In 2009 The Family Smoking Prevention and Tobacco Control Act was signed into law, giving the “FDA authority to regulate the manufacture, distribution, and marketing of tobacco products.” The law, commonly known as the Tobacco Control Act, placed restrictions on “marketing tobacco products to children” and gave the FDA authority to ban sales to minors as well as provide other restrictions. In 2014 the FDA announced new regulations “to gain regulatory authority over tobacco products not yet regulated by the FDA,” including electronic cigarettes.
Now, a proposed ruling two years in the making will finally go into effect starting August 8, 2016, banning the sale of “e-cigarettes, cigars, pipe tobacco and hookah tobacco to people under age 18.” This new rule brings the above tobacco/nicotine products in line with the rules for cigarettes, smokeless tobacco and roll-your-own tobacco.
The tobacco companies will be required “to submit these products to it (FDA) for regulatory review.” The FDA will also require the list of ingredients in these products, with a “staggered review period.” Health warnings will also need to be placed on packages and in advertisements. In addition to reviewing the ingredients in tobacco products, the FDA will have authority to: “review new tobacco products not yet on the market; help prevent misleading claims by tobacco product manufacturers; and communicate the potential risks of tobacco products.”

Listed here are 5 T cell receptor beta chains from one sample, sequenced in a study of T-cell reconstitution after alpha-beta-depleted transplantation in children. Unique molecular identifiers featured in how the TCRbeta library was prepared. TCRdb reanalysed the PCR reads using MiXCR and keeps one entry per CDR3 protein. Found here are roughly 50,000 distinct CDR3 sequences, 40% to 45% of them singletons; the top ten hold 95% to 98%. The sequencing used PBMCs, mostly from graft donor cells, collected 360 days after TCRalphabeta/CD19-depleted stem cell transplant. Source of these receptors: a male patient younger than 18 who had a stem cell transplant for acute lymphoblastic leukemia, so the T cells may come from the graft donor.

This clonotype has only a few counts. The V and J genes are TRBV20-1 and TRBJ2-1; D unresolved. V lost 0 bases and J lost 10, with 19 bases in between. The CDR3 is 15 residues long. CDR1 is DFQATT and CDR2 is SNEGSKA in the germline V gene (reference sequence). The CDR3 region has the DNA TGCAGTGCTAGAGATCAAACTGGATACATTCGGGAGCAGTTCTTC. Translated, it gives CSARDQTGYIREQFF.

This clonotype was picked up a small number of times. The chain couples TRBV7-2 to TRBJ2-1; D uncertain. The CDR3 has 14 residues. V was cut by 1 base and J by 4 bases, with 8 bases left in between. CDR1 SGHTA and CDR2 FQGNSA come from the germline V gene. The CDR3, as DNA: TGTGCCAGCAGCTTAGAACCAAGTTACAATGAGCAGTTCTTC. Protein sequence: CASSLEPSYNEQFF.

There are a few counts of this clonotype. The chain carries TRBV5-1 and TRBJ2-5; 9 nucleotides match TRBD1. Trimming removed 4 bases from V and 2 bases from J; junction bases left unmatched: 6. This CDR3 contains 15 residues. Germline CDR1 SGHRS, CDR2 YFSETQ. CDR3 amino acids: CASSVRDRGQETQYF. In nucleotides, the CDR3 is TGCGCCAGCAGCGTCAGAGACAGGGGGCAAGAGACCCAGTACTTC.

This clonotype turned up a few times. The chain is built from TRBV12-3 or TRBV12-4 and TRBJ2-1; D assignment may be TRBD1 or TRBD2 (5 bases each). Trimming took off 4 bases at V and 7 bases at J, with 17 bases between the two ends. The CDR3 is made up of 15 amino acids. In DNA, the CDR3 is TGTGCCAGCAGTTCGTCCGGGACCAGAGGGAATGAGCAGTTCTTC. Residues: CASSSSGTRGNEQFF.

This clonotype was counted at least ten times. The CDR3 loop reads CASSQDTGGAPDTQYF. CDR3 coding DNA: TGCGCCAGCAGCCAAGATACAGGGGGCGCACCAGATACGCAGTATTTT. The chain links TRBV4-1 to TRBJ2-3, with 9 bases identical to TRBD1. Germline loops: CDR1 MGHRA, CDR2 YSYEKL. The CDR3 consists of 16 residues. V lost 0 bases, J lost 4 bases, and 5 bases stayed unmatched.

While the new ruling stops teens from purchasing electronic cigarettes, it falls short. It does not stop the marketing to youth “or the use of sweet e-cigarette flavors such as gummy bear and cotton candy.” Even research conducted by the FDA stated that those youth “who had ever experimented with tobacco started with a flavored product, including 81% of youth who had ever used e-cigarettes.” This ruling also doesn’t prevent “online sales of e-cigarettes and refill liquids to youth.”
While the FDA is trying to protect youth from addictive products, they are being blackmailed by “two provisions recently approved as part of the House appropriations bill that funds the FDA” which may take some of that control back unless the FDA “exempts certain cigars”. The bill will also “limit FDA review of e-cigarettes and cigars already on the market, including the many candy-flavored products” youth are drawn to. The question is why is Congress putting special interests ahead of public health, especially the future health of youth, by once again limiting the authority of the FDA?